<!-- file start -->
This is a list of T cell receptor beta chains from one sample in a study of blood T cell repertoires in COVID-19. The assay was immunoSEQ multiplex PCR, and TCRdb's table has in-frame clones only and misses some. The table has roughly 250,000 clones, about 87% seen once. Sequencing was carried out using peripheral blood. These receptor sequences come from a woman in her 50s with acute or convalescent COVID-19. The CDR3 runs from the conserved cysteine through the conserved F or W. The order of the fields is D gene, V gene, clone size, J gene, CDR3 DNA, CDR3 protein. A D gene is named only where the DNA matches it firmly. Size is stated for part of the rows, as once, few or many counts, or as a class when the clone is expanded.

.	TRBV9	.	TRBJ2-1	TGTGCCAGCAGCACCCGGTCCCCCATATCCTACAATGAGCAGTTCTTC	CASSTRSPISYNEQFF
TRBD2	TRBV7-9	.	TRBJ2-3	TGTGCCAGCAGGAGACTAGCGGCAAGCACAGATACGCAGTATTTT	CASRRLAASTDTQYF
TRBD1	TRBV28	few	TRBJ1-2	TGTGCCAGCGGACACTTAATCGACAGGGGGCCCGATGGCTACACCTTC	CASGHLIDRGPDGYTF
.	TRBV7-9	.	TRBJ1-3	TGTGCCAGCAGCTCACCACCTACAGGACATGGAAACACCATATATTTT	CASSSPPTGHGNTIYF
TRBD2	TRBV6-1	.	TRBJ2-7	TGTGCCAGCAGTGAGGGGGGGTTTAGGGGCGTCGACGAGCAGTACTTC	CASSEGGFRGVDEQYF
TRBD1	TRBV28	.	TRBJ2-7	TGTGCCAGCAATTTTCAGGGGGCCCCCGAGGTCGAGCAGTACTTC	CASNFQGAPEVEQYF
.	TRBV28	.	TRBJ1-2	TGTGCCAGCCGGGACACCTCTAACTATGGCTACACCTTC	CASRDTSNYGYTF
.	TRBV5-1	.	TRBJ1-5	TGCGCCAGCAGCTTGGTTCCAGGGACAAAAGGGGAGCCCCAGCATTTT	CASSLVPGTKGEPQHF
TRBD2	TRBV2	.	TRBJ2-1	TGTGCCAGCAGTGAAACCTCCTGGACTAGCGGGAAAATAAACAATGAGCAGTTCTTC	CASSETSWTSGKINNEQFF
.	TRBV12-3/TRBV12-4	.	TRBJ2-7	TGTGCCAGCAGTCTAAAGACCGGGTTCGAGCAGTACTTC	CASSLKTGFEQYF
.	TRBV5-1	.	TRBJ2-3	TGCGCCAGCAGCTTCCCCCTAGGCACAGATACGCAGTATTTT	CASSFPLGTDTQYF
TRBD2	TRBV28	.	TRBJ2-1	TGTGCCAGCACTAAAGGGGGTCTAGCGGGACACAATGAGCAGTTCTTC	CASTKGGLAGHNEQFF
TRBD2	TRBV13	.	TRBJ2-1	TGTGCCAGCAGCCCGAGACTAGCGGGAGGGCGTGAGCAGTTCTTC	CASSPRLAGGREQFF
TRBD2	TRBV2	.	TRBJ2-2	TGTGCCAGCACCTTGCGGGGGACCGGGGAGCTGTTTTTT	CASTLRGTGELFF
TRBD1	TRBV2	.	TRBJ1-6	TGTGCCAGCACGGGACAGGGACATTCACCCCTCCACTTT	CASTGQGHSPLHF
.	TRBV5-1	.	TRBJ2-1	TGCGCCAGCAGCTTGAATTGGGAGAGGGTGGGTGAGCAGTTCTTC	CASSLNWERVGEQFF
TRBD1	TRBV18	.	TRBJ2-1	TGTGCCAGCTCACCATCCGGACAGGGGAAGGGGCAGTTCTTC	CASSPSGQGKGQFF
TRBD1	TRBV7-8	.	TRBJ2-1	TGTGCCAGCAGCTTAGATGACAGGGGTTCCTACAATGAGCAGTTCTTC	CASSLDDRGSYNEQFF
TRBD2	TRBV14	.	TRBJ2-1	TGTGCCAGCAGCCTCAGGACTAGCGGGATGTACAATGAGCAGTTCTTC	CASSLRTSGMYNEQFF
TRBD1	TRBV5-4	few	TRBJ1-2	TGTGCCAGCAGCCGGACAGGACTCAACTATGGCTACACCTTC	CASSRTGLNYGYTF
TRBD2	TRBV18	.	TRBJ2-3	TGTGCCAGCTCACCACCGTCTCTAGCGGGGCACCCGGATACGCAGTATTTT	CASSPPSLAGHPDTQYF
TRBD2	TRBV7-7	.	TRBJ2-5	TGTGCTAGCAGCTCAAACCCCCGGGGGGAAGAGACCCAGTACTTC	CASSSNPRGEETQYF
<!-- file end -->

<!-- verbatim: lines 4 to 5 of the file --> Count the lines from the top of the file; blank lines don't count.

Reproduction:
TRBD1	TRBV28	few	TRBJ1-2	TGTGCCAGCGGACACTTAATCGACAGGGGGCCCGATGGCTACACCTTC	CASGHLIDRGPDGYTF
.	TRBV7-9	.	TRBJ1-3	TGTGCCAGCAGCTCACCACCTACAGGACATGGAAACACCATATATTTT	CASSSPPTGHGNTIYF